A roundup of Wednesday’s stock market results from across the region
👑 Colombia leads again in Latin America:
Most Latin American stock exchanges were not affected by the losses in the US markets on Wednesday, with the exception of Chile’s IPSA and the Mexican index, both of which closed lower.
Colombia’s Colcap (COLCAP) was the best performer for the second consecutive day, gaining 1.50% and driven by the good performance of the utilities, energy and materials sectors. Shares of Promigas (PROMIG), Canacol Energy (CNEC) and Grupo ISA (ISA) had the strongest showing.
Gustavo Petro’s tax reform, which will seek 22 trillion Colombian pesos per year in revenue, lower than the initially proposed goal of 25 trillion, will begin to be debated in Congress this Thursday amid objections from business associations that allege that it may affect business activity and future investment.
Argentina’s Merval index (MERVAL) also closed higher, climbing 1.24%.
📉 A bad day for Chile’s IPSA:
Chile’s IPSA index (IPSA) closed 1.08% lower, the sharpest drop in the region, with shares in the raw materials, non-basic consumer goods and the property sector falling.
Shares of CAP SA (CAP), Inversiones Aguas Metropolitanas (IAM) and Parque Arauco (PARAUCO) saw the sharpest declines during the day.
Mexico’s S&P/BMV IPC (MEXBOL) also closed lower, impacted by the communications services, raw materials and industrial sectors.
🗽 On Wall Street:
For many stock traders, it felt just about right that the market would take a breather on Wednesday after the dramatic rally of the past couple of days.
After a bounce that started around noon in New York and was attributed to a big options trade, the S&P 500 came back lower again. For a market plagued by fears about a recession and the Federal Reserve’s struggles to tame high inflation, the rebound from this year’s bottom has maybe gone too far, too fast.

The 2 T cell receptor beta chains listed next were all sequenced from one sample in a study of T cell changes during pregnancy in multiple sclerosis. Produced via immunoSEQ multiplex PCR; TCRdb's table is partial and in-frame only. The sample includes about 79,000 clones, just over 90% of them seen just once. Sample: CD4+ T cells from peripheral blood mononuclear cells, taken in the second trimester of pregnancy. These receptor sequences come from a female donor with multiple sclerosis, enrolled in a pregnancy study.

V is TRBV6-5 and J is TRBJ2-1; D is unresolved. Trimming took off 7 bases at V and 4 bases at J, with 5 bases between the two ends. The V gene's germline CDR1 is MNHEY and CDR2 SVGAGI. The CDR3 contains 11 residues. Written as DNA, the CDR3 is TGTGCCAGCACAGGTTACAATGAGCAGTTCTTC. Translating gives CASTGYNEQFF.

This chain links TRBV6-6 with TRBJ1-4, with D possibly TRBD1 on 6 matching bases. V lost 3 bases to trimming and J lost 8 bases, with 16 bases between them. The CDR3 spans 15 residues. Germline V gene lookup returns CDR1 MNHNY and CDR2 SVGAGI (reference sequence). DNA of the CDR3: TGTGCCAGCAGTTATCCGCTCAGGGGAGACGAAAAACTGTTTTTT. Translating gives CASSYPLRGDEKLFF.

The S&P 500 slipped 0.20%, the Dow Jones 0.14% and the Nasdaq Composite (CCMPDL) 0.25%.
Fundamentally speaking, nothing has changed that much to make the US central bank tilt toward a more moderate bias to prevent a hard landing. In fact, what Wall Street got on Wednesday was a renewal of the unflinching resolve from Fed officials to crush inflation.
Fed Bank of Atlanta President Raphael Bostic said he favors lifting rates to between 4% and 4.5% by the end of this year, and then keeping the tightening in place. He also echoed comments from his San Francisco counterpart Mary Daly, who downplayed speculation about rate cuts in 2023.
To Win Thin at Brown Brothers Harriman, the notion of any Fed pivot is just “wishful thinking” as Fed officials remain hawkish. He says another 75-basis-point hike next month is a “done deal.”
“Over the last few sessions, the market was too quick price in the ‘peak rate’ story in markets,” said Bipan Rai, head of North America currency strategy at CIBC. “Price pressures are set to remain sticky for some time and while the Fed might be closer to smaller incremental hikes than not, playing this via a ‘peak rate’ view is fairly dicey.”
Matt Maley at Miller Tabak, says the extreme positive breadth of the recent rebound in stocks is likely something that tells us the rally will take a “breather” for a day or two -- but it might not mean that the bounce is over.
“Yes, ‘bear-market rallies’ can see sharp advances that reverse almost immediately, so what we’ve seen over the last two days could be the ultimate head fake,” Maley added. “However, if the stock market can digest its gains of the last two days without a major reversal over the next few days, it’s likely that we’ll see a bit more upside follow-through to this week’s bounce before long.”
If history is any guide, “markets will need to experience more stress” before a pivot in monetary policy and an equity bottom, Wells Fargo & Co. strategists led by Christopher Harvey wrote. The Cboe Volatility Index is still trading below 40 -- a threshold that in the past signaled a shift to monetary easing.
US stocks just posted a rare streak of quarterly declines and are in a bear market, but Citigroup Inc. quantitative strategists say they’re only just starting to reflect the risks of a recession.